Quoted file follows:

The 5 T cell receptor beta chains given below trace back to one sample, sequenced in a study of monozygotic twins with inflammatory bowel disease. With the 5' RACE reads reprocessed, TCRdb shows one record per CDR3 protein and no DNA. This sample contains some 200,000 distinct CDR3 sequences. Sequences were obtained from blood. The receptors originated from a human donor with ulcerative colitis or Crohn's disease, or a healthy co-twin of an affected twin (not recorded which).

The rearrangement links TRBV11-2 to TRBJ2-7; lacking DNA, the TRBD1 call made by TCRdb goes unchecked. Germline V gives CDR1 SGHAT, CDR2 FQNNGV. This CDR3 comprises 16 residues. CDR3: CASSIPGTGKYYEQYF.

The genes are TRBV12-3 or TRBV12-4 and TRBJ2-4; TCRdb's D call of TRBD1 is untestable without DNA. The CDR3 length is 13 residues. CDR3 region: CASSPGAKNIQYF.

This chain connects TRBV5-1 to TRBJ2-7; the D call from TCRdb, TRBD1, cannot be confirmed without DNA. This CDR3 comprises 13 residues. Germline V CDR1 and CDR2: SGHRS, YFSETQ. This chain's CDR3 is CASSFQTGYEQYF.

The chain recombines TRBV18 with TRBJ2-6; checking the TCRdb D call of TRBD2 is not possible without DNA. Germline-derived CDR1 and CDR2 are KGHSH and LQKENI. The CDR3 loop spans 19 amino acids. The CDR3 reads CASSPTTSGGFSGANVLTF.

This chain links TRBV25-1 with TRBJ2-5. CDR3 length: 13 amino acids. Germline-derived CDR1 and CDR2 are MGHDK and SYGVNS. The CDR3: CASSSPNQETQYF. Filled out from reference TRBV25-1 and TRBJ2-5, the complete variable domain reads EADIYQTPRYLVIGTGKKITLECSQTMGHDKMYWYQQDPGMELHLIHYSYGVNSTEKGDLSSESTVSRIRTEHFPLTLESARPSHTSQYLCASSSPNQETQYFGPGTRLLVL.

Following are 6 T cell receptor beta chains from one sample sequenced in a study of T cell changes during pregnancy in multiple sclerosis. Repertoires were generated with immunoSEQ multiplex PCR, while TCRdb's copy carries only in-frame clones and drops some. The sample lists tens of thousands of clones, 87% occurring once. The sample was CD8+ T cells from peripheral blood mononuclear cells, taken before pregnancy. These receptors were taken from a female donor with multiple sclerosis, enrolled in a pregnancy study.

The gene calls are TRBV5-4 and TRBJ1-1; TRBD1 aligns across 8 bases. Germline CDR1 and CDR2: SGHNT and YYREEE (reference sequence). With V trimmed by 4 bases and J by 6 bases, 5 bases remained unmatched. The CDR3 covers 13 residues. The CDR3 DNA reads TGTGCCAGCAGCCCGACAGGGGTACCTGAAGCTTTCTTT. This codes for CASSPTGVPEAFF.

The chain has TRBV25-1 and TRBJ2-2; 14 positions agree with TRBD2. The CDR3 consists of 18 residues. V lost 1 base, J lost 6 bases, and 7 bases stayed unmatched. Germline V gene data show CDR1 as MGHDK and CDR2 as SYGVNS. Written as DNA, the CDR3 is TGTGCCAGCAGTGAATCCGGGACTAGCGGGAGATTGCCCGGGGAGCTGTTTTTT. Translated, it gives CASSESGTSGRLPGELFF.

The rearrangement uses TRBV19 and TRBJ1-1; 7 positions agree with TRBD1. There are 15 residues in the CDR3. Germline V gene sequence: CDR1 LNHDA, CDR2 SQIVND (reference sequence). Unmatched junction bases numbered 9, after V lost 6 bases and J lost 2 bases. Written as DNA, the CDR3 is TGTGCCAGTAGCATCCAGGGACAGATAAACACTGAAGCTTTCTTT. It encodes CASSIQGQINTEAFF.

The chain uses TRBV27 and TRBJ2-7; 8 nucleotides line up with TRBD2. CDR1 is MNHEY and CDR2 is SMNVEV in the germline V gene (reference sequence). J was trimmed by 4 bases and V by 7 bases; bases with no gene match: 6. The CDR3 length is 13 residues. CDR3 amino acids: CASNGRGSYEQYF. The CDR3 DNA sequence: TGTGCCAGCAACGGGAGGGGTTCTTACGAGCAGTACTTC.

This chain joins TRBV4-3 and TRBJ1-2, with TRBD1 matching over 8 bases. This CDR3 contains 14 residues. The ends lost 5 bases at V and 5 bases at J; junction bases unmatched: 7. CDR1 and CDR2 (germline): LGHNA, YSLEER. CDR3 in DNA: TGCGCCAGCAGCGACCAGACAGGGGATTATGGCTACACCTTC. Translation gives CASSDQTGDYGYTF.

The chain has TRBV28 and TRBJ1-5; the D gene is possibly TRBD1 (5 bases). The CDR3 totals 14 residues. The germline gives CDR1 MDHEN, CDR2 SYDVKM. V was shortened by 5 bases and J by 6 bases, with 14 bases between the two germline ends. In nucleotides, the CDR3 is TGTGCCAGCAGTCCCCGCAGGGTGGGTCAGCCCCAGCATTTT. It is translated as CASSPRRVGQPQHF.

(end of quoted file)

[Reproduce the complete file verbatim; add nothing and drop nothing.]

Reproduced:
The 5 T cell receptor beta chains given below trace back to one sample, sequenced in a study of monozygotic twins with inflammatory bowel disease. With the 5' RACE reads reprocessed, TCRdb shows one record per CDR3 protein and no DNA. This sample contains some 200,000 distinct CDR3 sequences. Sequences were obtained from blood. The receptors originated from a human donor with ulcerative colitis or Crohn's disease, or a healthy co-twin of an affected twin (not recorded which).

The rearrangement links TRBV11-2 to TRBJ2-7; lacking DNA, the TRBD1 call made by TCRdb goes unchecked. Germline V gives CDR1 SGHAT, CDR2 FQNNGV. This CDR3 comprises 16 residues. CDR3: CASSIPGTGKYYEQYF.

The genes are TRBV12-3 or TRBV12-4 and TRBJ2-4; TCRdb's D call of TRBD1 is untestable without DNA. The CDR3 length is 13 residues. CDR3 region: CASSPGAKNIQYF.

This chain connects TRBV5-1 to TRBJ2-7; the D call from TCRdb, TRBD1, cannot be confirmed without DNA. This CDR3 comprises 13 residues. Germline V CDR1 and CDR2: SGHRS, YFSETQ. This chain's CDR3 is CASSFQTGYEQYF.

The chain recombines TRBV18 with TRBJ2-6; checking the TCRdb D call of TRBD2 is not possible without DNA. Germline-derived CDR1 and CDR2 are KGHSH and LQKENI. The CDR3 loop spans 19 amino acids. The CDR3 reads CASSPTTSGGFSGANVLTF.

This chain links TRBV25-1 with TRBJ2-5. CDR3 length: 13 amino acids. Germline-derived CDR1 and CDR2 are MGHDK and SYGVNS. The CDR3: CASSSPNQETQYF. Filled out from reference TRBV25-1 and TRBJ2-5, the complete variable domain reads EADIYQTPRYLVIGTGKKITLECSQTMGHDKMYWYQQDPGMELHLIHYSYGVNSTEKGDLSSESTVSRIRTEHFPLTLESARPSHTSQYLCASSSPNQETQYFGPGTRLLVL.

Following are 6 T cell receptor beta chains from one sample sequenced in a study of T cell changes during pregnancy in multiple sclerosis. Repertoires were generated with immunoSEQ multiplex PCR, while TCRdb's copy carries only in-frame clones and drops some. The sample lists tens of thousands of clones, 87% occurring once. The sample was CD8+ T cells from peripheral blood mononuclear cells, taken before pregnancy. These receptors were taken from a female donor with multiple sclerosis, enrolled in a pregnancy study.

The gene calls are TRBV5-4 and TRBJ1-1; TRBD1 aligns across 8 bases. Germline CDR1 and CDR2: SGHNT and YYREEE (reference sequence). With V trimmed by 4 bases and J by 6 bases, 5 bases remained unmatched. The CDR3 covers 13 residues. The CDR3 DNA reads TGTGCCAGCAGCCCGACAGGGGTACCTGAAGCTTTCTTT. This codes for CASSPTGVPEAFF.

The chain has TRBV25-1 and TRBJ2-2; 14 positions agree with TRBD2. The CDR3 consists of 18 residues. V lost 1 base, J lost 6 bases, and 7 bases stayed unmatched. Germline V gene data show CDR1 as MGHDK and CDR2 as SYGVNS. Written as DNA, the CDR3 is TGTGCCAGCAGTGAATCCGGGACTAGCGGGAGATTGCCCGGGGAGCTGTTTTTT. Translated, it gives CASSESGTSGRLPGELFF.

The rearrangement uses TRBV19 and TRBJ1-1; 7 positions agree with TRBD1. There are 15 residues in the CDR3. Germline V gene sequence: CDR1 LNHDA, CDR2 SQIVND (reference sequence). Unmatched junction bases numbered 9, after V lost 6 bases and J lost 2 bases. Written as DNA, the CDR3 is TGTGCCAGTAGCATCCAGGGACAGATAAACACTGAAGCTTTCTTT. It encodes CASSIQGQINTEAFF.

The chain uses TRBV27 and TRBJ2-7; 8 nucleotides line up with TRBD2. CDR1 is MNHEY and CDR2 is SMNVEV in the germline V gene (reference sequence). J was trimmed by 4 bases and V by 7 bases; bases with no gene match: 6. The CDR3 length is 13 residues. CDR3 amino acids: CASNGRGSYEQYF. The CDR3 DNA sequence: TGTGCCAGCAACGGGAGGGGTTCTTACGAGCAGTACTTC.

This chain joins TRBV4-3 and TRBJ1-2, with TRBD1 matching over 8 bases. This CDR3 contains 14 residues. The ends lost 5 bases at V and 5 bases at J; junction bases unmatched: 7. CDR1 and CDR2 (germline): LGHNA, YSLEER. CDR3 in DNA: TGCGCCAGCAGCGACCAGACAGGGGATTATGGCTACACCTTC. Translation gives CASSDQTGDYGYTF.

The chain has TRBV28 and TRBJ1-5; the D gene is possibly TRBD1 (5 bases). The CDR3 totals 14 residues. The germline gives CDR1 MDHEN, CDR2 SYDVKM. V was shortened by 5 bases and J by 6 bases, with 14 bases between the two germline ends. In nucleotides, the CDR3 is TGTGCCAGCAGTCCCCGCAGGGTGGGTCAGCCCCAGCATTTT. It is translated as CASSPRRVGQPQHF.